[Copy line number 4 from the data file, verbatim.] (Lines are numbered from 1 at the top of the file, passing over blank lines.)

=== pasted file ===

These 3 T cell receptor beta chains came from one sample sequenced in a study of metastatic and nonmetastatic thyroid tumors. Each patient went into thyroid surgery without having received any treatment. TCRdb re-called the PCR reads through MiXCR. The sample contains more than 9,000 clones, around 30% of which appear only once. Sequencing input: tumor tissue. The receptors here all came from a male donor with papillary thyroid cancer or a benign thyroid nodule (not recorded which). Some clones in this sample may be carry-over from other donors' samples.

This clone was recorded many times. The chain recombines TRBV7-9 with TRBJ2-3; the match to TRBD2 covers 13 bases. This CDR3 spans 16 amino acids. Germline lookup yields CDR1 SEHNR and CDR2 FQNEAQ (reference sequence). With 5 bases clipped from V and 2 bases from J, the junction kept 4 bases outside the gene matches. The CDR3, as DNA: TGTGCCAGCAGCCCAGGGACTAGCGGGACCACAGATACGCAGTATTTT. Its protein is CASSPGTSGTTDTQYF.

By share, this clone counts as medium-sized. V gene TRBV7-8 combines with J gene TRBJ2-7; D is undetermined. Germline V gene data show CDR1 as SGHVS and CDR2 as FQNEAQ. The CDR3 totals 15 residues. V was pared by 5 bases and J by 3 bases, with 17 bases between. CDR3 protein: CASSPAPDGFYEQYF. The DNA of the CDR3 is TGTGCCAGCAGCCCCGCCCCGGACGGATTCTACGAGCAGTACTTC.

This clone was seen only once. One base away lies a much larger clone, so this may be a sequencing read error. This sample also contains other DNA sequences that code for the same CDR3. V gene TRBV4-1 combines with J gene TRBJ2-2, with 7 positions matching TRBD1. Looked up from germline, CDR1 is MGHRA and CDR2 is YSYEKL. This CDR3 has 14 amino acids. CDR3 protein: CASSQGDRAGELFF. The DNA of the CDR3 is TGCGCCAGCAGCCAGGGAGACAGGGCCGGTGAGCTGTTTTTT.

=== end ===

This clone was seen only once. One base away lies a much larger clone, so this may be a sequencing read error. This sample also contains other DNA sequences that code for the same CDR3. V gene TRBV4-1 combines with J gene TRBJ2-2, with 7 positions matching TRBD1. Looked up from germline, CDR1 is MGHRA and CDR2 is YSYEKL. This CDR3 has 14 amino acids. CDR3 protein: CASSQGDRAGELFF. The DNA of the CDR3 is TGCGCCAGCAGCCAGGGAGACAGGGCCGGTGAGCTGTTTTTT.